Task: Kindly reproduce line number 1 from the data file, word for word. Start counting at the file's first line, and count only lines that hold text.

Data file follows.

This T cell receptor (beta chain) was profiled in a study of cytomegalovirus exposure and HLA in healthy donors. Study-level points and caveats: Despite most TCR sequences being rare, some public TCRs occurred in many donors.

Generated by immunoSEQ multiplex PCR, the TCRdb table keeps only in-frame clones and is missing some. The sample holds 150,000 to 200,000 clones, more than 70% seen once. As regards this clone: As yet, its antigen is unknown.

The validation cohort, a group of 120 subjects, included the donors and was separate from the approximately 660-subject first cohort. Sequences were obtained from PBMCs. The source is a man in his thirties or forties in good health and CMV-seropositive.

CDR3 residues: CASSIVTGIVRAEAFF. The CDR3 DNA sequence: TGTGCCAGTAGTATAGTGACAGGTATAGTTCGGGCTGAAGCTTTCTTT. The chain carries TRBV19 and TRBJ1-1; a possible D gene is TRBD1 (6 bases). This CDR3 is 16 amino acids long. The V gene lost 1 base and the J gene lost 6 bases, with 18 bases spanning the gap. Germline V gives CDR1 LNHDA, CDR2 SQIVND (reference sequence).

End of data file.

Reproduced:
This T cell receptor (beta chain) was profiled in a study of cytomegalovirus exposure and HLA in healthy donors. Study-level points and caveats: Despite most TCR sequences being rare, some public TCRs occurred in many donors.